Why Atom?

Whenever a new programming language pops up, the natural question is "What's the point?" Many times a person or group builds a new programming language for the purpose of creating a paradigm shift such as the D programming language. The creator may have a vision and a new language is a chance to pursue the dream and generate income at the same time. Maybe the developer sees a niche that has not been filled and is trying to fill the void, such as in the Parrot Virtual Machine . Many times though, it is simply a vehicle for the author to create something new and enjoys sharing the experience with other like-minded users, such as in wxBasic.

Atom falls into the last category. In fact, Atom owes its beginning to the creator of wxBasic, David Cuny. Being an avid user of wxBasic and watching with interest David re-write the language, I was inspired to create my own little programming language. Through David, I discovered the Parrot Virtual Machine and was struck by both the simpliciRy and power of the system. I thought it would be both instructive and fun to try my hand at creating my own Virtual Machine, Atom.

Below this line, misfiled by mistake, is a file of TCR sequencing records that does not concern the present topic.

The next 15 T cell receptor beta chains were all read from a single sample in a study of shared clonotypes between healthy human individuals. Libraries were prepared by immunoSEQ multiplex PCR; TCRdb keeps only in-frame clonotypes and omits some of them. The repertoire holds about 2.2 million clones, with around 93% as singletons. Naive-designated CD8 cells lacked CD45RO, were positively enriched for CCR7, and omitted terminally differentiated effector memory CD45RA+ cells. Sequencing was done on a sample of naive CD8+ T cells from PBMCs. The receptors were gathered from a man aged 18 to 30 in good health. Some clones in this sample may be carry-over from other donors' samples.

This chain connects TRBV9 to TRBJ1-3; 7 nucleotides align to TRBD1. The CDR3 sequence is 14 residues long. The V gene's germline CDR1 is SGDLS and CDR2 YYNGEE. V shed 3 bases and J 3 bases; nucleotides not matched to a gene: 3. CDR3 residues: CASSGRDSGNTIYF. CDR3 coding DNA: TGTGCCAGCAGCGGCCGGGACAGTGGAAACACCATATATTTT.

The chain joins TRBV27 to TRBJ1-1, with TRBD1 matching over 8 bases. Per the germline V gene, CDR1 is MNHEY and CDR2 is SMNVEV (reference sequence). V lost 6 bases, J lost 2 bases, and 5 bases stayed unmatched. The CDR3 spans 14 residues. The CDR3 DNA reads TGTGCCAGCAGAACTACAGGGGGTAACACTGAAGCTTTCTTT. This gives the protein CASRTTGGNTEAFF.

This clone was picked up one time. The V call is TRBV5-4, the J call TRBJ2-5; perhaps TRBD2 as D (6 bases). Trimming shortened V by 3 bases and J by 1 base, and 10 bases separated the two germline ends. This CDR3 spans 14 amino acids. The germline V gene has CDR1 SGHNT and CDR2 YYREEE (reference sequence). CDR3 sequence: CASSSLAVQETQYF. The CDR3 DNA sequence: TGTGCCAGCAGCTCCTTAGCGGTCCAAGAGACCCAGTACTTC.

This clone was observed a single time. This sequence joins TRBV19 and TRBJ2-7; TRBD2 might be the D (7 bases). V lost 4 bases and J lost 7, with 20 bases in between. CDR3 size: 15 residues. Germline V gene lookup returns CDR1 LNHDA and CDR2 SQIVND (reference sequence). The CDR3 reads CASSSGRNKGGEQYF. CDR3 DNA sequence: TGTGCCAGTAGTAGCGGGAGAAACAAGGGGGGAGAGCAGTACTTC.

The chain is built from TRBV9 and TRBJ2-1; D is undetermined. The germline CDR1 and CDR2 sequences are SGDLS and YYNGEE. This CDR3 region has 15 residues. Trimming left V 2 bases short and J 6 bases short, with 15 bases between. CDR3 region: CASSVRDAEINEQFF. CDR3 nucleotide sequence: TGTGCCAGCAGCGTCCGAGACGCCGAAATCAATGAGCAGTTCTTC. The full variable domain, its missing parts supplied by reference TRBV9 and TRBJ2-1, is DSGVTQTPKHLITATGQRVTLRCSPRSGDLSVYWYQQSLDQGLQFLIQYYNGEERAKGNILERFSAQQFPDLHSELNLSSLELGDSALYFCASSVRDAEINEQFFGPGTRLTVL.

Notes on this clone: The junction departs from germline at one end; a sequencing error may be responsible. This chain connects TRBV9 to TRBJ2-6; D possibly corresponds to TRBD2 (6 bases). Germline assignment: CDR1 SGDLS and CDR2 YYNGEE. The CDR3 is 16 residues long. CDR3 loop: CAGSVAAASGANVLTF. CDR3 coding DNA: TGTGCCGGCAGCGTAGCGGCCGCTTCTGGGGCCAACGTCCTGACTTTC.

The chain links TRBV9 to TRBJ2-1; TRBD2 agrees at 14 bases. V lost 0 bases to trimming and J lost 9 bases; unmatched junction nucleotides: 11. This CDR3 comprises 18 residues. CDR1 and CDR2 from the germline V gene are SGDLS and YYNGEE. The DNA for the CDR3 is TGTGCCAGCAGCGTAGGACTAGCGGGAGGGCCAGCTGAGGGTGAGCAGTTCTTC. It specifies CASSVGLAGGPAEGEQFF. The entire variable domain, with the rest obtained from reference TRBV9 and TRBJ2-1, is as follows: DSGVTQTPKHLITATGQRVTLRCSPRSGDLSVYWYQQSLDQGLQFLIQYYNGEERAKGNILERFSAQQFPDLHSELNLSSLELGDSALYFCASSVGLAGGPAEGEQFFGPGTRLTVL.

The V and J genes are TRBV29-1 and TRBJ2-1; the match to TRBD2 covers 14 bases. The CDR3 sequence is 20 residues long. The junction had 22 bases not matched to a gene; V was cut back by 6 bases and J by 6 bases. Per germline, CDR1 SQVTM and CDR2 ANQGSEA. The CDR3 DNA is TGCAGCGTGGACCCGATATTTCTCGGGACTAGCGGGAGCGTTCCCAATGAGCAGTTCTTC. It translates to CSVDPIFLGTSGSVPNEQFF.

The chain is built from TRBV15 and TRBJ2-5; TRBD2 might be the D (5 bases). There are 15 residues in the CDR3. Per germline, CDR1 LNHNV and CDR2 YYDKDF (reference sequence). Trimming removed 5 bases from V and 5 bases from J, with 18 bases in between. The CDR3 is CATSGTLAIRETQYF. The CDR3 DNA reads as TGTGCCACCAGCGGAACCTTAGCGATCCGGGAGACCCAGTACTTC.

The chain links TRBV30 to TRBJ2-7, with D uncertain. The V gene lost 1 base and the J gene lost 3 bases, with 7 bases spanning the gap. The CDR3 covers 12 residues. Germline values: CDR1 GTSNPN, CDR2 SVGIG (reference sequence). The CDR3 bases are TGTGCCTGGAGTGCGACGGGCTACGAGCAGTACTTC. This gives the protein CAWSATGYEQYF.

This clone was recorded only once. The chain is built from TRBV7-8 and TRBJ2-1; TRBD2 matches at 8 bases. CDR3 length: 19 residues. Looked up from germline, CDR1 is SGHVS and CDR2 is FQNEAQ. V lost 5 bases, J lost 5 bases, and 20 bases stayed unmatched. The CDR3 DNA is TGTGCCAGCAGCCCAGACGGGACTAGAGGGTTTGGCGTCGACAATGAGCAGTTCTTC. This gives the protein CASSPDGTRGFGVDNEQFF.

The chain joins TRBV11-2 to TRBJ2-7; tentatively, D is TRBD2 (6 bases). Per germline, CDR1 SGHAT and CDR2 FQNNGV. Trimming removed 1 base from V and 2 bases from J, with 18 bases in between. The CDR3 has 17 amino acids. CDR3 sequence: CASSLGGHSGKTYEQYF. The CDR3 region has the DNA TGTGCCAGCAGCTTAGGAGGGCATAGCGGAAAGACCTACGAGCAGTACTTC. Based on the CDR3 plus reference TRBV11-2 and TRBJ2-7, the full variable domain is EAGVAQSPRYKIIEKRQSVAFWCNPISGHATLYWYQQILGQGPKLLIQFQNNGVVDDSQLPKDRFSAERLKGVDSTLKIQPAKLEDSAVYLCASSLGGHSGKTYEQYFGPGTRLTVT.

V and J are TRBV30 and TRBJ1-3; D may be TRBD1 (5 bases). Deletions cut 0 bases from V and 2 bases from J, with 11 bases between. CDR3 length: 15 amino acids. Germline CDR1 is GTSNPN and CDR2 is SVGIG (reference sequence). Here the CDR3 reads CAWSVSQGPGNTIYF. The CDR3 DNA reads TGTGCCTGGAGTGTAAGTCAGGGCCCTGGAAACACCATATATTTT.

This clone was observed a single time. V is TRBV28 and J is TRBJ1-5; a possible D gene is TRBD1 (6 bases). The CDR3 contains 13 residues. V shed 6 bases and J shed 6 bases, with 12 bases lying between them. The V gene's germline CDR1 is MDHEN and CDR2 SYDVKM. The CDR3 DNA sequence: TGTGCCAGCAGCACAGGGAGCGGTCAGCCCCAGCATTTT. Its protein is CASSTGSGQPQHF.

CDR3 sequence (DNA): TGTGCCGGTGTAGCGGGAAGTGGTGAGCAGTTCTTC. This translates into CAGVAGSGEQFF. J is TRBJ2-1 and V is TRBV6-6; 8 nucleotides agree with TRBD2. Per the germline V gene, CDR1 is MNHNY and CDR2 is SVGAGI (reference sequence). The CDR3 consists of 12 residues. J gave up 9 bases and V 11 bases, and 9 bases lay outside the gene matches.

Some may wonder why I am calling my little language Atom. Atoms are the building blocks of all matter in the universe, and since the Atom VM is a building block for me in learning to create my own language, I thought the name was appropriate.

I have no aspirations (or illusions) that Atom will create any paradigm shift, will generate any income for me, or will be all that useful, in the final analysis. Rather, Atom is an adventure, a personal exploration into an area that I have not yet explored in the realm of programming. If it turns out that Atom ends up being useful, or acquires some fans, then that will be a very happy and welcome side effect. On the other hand, even if no one ends up using Atom other than me, it has still served it purpose of personal exploration and growth.

That being said, I do have definite goals for Atom. The first goal is to create a virtual machine that is independent of any particular high-level language. The language of the Atom VM is Atom Assembler, an Assembler-like, high-level language. This will enable any number of high-level languages to be created that can be compiled into Atom bytecode that the VM can run. This is the initial goal at least. Time will tell whether this turns out to be feasible.

Once the VM is running properly I plan on creating a higher level language that will use the VM. I haven't really worked out details on this yet, but it is on the list. It is the natural next step after the VM is working, and will offer some new territory for me to explore.

In strictly technical terms, Atom is not going to have any advantages over other, more mature programming languages. I might come up a novel idea to implement, but I would not hold my breath! That is not the purpose of Atom. Atom is an adventure, one that I am willing to share with others. Together, we may learn some new things, and after all, isn't that the point?